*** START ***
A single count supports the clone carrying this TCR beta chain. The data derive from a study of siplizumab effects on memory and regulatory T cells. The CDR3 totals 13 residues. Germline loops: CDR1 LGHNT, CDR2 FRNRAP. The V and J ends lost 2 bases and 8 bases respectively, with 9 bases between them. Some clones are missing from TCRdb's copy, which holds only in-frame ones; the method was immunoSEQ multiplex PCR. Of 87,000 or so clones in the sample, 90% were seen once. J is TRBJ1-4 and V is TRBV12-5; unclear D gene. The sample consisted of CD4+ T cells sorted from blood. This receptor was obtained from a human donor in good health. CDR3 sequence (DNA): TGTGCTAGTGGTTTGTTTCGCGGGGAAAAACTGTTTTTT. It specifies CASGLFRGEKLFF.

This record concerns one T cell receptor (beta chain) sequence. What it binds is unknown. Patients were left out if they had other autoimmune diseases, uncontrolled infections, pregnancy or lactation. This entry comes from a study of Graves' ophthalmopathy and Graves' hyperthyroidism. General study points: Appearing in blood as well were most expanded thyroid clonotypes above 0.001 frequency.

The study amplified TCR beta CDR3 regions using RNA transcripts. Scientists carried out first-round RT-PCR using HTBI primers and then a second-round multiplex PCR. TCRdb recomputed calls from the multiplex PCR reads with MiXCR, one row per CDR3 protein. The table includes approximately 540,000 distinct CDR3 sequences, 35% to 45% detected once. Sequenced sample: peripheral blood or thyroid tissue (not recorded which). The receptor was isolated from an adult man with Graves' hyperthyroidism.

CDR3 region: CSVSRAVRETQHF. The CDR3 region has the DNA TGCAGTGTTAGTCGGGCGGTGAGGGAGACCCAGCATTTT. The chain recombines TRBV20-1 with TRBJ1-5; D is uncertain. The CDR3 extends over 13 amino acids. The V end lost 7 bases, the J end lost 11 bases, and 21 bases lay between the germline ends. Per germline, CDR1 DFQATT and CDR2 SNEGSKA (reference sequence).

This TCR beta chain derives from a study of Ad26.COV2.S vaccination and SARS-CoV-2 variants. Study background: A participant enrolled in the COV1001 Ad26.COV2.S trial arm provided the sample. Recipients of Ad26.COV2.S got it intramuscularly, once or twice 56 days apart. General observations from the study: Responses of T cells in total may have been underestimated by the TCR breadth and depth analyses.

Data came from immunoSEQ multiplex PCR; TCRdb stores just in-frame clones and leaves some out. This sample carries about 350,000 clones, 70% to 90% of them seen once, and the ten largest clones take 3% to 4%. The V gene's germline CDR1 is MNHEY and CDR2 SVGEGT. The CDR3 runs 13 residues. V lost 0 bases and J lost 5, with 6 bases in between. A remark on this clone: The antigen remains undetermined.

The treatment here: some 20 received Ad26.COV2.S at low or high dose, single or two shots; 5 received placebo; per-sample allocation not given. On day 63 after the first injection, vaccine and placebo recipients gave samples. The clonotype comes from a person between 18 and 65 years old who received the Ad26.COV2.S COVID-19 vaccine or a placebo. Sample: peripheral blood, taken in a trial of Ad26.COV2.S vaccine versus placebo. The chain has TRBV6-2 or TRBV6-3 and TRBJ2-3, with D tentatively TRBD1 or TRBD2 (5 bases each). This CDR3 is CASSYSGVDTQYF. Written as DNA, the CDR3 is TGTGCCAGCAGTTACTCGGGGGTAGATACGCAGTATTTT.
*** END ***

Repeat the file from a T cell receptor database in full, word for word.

A single count supports the clone carrying this TCR beta chain. The data derive from a study of siplizumab effects on memory and regulatory T cells. The CDR3 totals 13 residues. Germline loops: CDR1 LGHNT, CDR2 FRNRAP. The V and J ends lost 2 bases and 8 bases respectively, with 9 bases between them. Some clones are missing from TCRdb's copy, which holds only in-frame ones; the method was immunoSEQ multiplex PCR. Of 87,000 or so clones in the sample, 90% were seen once. J is TRBJ1-4 and V is TRBV12-5; unclear D gene. The sample consisted of CD4+ T cells sorted from blood. This receptor was obtained from a human donor in good health. CDR3 sequence (DNA): TGTGCTAGTGGTTTGTTTCGCGGGGAAAAACTGTTTTTT. It specifies CASGLFRGEKLFF.

This record concerns one T cell receptor (beta chain) sequence. What it binds is unknown. Patients were left out if they had other autoimmune diseases, uncontrolled infections, pregnancy or lactation. This entry comes from a study of Graves' ophthalmopathy and Graves' hyperthyroidism. General study points: Appearing in blood as well were most expanded thyroid clonotypes above 0.001 frequency.

The study amplified TCR beta CDR3 regions using RNA transcripts. Scientists carried out first-round RT-PCR using HTBI primers and then a second-round multiplex PCR. TCRdb recomputed calls from the multiplex PCR reads with MiXCR, one row per CDR3 protein. The table includes approximately 540,000 distinct CDR3 sequences, 35% to 45% detected once. Sequenced sample: peripheral blood or thyroid tissue (not recorded which). The receptor was isolated from an adult man with Graves' hyperthyroidism.

CDR3 region: CSVSRAVRETQHF. The CDR3 region has the DNA TGCAGTGTTAGTCGGGCGGTGAGGGAGACCCAGCATTTT. The chain recombines TRBV20-1 with TRBJ1-5; D is uncertain. The CDR3 extends over 13 amino acids. The V end lost 7 bases, the J end lost 11 bases, and 21 bases lay between the germline ends. Per germline, CDR1 DFQATT and CDR2 SNEGSKA (reference sequence).

This TCR beta chain derives from a study of Ad26.COV2.S vaccination and SARS-CoV-2 variants. Study background: A participant enrolled in the COV1001 Ad26.COV2.S trial arm provided the sample. Recipients of Ad26.COV2.S got it intramuscularly, once or twice 56 days apart. General observations from the study: Responses of T cells in total may have been underestimated by the TCR breadth and depth analyses.

Data came from immunoSEQ multiplex PCR; TCRdb stores just in-frame clones and leaves some out. This sample carries about 350,000 clones, 70% to 90% of them seen once, and the ten largest clones take 3% to 4%. The V gene's germline CDR1 is MNHEY and CDR2 SVGEGT. The CDR3 runs 13 residues. V lost 0 bases and J lost 5, with 6 bases in between. A remark on this clone: The antigen remains undetermined.

The treatment here: some 20 received Ad26.COV2.S at low or high dose, single or two shots; 5 received placebo; per-sample allocation not given. On day 63 after the first injection, vaccine and placebo recipients gave samples. The clonotype comes from a person between 18 and 65 years old who received the Ad26.COV2.S COVID-19 vaccine or a placebo. Sample: peripheral blood, taken in a trial of Ad26.COV2.S vaccine versus placebo. The chain has TRBV6-2 or TRBV6-3 and TRBJ2-3, with D tentatively TRBD1 or TRBD2 (5 bases each). This CDR3 is CASSYSGVDTQYF. Written as DNA, the CDR3 is TGTGCCAGCAGTTACTCGGGGGTAGATACGCAGTATTTT.